Although any subject is difficult to teach online, teaching music online has to be one of the most difficult. When so many of the curriculum expectations require not only interaction but also performance, having students on the other side of a screen can seem like an impossible hurdle.
Tips for Teaching Music Online
- Focus on the aspects of music you don’t usually have time for. I don’t know about you, but in a typical year, I’m so busy with the hands-on aspects of music that I don’t always have time for a lot of music history. When we have to pivot online, rather than trying to do things that don’t work well (like group singing) I use that opportunity to do a little music history intensive. World Music and Instruments of the Orchestra are other subjects that work well online.
- Use online resources. There are some fabulous online music tools. Here are just a few to get you started – and they are all free!
- Chrome Music Lab – The most useful apps are the song maker and melody maker, but other fun stuff to play with too. I love that students can easily submit their creations to you.
- PlayXylo – An awesomely simple, no distractions online instrument. The colours match boomwhacker colours, so you can find tons of playalong videos to go with it.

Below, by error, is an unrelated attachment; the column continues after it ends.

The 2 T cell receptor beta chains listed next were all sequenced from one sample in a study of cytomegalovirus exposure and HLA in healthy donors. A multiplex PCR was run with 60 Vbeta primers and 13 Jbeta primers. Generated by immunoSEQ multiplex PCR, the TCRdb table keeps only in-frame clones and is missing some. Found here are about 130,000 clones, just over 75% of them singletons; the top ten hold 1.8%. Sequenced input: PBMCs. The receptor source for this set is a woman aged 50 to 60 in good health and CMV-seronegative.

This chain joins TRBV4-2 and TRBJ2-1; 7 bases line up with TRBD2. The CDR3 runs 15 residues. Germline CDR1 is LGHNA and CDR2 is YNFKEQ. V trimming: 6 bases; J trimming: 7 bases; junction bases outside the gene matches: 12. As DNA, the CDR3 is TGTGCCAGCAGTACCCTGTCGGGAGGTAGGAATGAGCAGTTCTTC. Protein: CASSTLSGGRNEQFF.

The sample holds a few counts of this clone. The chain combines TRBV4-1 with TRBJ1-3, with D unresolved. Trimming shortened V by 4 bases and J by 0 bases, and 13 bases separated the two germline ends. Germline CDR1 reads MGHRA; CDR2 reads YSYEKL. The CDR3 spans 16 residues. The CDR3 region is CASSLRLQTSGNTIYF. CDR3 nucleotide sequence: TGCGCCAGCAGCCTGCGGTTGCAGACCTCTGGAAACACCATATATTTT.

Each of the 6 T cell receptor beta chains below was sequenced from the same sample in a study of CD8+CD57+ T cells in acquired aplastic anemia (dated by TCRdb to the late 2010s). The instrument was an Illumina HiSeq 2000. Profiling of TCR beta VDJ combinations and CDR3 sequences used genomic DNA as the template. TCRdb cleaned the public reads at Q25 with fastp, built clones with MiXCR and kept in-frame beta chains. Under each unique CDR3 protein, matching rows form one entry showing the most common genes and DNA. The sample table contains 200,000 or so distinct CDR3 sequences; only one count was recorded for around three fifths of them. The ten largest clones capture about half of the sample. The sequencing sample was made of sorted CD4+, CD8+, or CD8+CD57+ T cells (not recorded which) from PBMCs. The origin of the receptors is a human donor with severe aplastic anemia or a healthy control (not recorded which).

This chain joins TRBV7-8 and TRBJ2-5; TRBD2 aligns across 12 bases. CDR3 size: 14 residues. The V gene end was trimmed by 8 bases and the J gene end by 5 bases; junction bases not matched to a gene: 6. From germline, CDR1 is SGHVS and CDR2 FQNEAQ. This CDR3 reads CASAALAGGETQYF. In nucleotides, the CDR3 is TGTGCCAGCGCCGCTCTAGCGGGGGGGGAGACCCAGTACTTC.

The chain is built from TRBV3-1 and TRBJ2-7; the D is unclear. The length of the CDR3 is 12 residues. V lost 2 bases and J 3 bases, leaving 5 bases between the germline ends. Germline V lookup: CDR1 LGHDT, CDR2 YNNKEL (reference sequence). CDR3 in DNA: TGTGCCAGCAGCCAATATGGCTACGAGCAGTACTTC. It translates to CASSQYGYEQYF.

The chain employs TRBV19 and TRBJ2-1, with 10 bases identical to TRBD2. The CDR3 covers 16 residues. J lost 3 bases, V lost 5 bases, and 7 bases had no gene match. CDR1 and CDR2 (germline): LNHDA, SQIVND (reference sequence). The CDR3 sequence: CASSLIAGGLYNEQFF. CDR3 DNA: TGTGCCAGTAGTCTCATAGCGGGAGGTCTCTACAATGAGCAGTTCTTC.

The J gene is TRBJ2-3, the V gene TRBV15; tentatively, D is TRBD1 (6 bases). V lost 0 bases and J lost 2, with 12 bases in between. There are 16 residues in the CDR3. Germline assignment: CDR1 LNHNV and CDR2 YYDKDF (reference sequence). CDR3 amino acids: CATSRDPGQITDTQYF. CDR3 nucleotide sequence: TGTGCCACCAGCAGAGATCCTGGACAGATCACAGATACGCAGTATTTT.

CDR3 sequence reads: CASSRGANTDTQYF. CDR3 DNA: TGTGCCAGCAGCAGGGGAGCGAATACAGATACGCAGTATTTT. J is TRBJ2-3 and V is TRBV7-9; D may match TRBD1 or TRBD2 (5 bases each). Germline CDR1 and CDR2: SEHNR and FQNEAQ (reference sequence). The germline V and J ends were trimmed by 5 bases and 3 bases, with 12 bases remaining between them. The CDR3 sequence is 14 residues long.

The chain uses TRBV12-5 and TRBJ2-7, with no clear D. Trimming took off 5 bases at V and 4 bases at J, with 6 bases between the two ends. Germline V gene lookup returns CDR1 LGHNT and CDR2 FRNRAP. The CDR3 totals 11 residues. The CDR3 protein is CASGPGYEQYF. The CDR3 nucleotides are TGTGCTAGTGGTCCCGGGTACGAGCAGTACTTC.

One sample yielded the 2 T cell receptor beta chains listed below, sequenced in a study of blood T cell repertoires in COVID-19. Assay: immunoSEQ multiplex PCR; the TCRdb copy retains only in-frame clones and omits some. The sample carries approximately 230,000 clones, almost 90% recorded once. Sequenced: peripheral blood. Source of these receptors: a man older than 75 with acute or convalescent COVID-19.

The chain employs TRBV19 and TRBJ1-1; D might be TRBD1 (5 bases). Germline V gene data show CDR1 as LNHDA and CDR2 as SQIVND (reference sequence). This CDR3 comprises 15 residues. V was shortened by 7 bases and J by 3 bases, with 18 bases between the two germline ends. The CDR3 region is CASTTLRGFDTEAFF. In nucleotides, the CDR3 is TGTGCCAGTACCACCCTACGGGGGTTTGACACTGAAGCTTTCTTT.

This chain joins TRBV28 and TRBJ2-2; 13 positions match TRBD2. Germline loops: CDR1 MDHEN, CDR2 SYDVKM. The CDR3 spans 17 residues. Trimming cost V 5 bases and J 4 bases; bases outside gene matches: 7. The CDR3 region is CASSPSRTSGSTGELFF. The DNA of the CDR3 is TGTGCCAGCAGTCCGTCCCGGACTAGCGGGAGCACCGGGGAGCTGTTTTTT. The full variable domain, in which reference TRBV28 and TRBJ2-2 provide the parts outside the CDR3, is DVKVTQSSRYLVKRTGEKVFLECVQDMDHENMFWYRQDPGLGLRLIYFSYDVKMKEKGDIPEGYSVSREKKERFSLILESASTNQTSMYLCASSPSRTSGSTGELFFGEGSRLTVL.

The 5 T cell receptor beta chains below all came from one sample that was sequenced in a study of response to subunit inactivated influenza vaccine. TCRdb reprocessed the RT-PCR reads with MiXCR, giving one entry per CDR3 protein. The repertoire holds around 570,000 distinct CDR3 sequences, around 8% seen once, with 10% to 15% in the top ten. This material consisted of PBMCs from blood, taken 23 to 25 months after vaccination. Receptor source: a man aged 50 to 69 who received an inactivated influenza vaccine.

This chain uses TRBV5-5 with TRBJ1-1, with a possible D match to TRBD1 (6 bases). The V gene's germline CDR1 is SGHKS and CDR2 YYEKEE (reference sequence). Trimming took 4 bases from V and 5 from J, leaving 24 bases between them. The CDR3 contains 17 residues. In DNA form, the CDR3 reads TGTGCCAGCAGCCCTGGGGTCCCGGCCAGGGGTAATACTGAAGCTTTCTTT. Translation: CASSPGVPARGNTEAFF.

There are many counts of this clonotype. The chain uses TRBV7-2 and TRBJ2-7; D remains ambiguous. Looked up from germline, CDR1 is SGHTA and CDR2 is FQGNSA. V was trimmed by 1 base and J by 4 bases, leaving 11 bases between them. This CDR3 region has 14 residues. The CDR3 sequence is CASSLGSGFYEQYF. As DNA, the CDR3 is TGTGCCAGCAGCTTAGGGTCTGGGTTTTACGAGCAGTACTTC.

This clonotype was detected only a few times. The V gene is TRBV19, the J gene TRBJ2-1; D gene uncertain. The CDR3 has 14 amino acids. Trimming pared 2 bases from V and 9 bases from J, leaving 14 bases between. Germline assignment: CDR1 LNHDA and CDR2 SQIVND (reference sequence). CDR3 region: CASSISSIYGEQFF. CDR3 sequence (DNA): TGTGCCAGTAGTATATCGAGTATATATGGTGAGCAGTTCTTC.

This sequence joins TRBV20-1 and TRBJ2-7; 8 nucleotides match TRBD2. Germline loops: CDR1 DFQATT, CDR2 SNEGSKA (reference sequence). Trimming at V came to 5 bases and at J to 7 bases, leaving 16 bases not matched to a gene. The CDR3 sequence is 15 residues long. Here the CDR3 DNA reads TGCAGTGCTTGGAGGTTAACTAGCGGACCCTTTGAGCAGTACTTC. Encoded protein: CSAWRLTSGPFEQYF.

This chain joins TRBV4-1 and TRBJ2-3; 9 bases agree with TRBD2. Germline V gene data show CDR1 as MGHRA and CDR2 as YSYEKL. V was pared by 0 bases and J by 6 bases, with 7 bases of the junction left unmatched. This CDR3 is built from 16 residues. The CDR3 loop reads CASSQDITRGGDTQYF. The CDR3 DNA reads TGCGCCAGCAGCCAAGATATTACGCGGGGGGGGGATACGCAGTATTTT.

- Try using Flipgrid – Flipgrid is a great little free app that allows students to submit performance-based assignments via video quickly and easily. Since it’s meant for teachers, the privacy settings are well thought out.
- Burnt out? Use Music Workshop. The lesson plans from Music Workshop won’t win you any innovative teaching awards, but they teach solid music content with almost no prep. Choose a topic, post the video and worksheet onto your online teaching platform (which they even give you instructions for), and away you go. (They’re also great to leave for supply teachers, since it’s practically fail-proof)
- If you teach primary music, consider a trial for Prodigies. You can try for free for a whole month. This program is incredible for younger kids but I use it all the way up to grade 6, and my 12 year olds still love it. I love Prodigies so much I bought a lifetime membership and I use it at home with my own kids too.
Lesson Plan Ideas for Teaching Music Online
- Pop Music Unit for Grades 5-8
I created these lessons originally for in-person classes but when we went into lockdown (the first time) I adapted them for online use and added some cute extra goodies (like the digital notebook for students). It’s a high interest unit that also gets kids talking about music theory in a practical way and doesn’t require instruments or other fancy equipment.
- Doodle-Style Music Theory Worksheets (Available for grades 3, 4, & 5)
If your music classes could use a theory refresher, these worksheets are great and work well online if your students are able to print out their own copies.
- Introduction to Opera Unit (Grades 2-5)
Opera is actually SO MUCH FUN to teach to students and this is another unit that I have adjusted to work well in any teaching format. The lesson presentations for the entire unit are in Google Drive, making it incredibly easy to use.
- Melody Bingo
This Music Bingo game has been set up so that it literally does everything for you – and it will work whether you are in person or online. Assign cards, and use the master teacher file to play the sound files for you as well as keep track of which numbers have been called. What a game changer!
Leave a Reply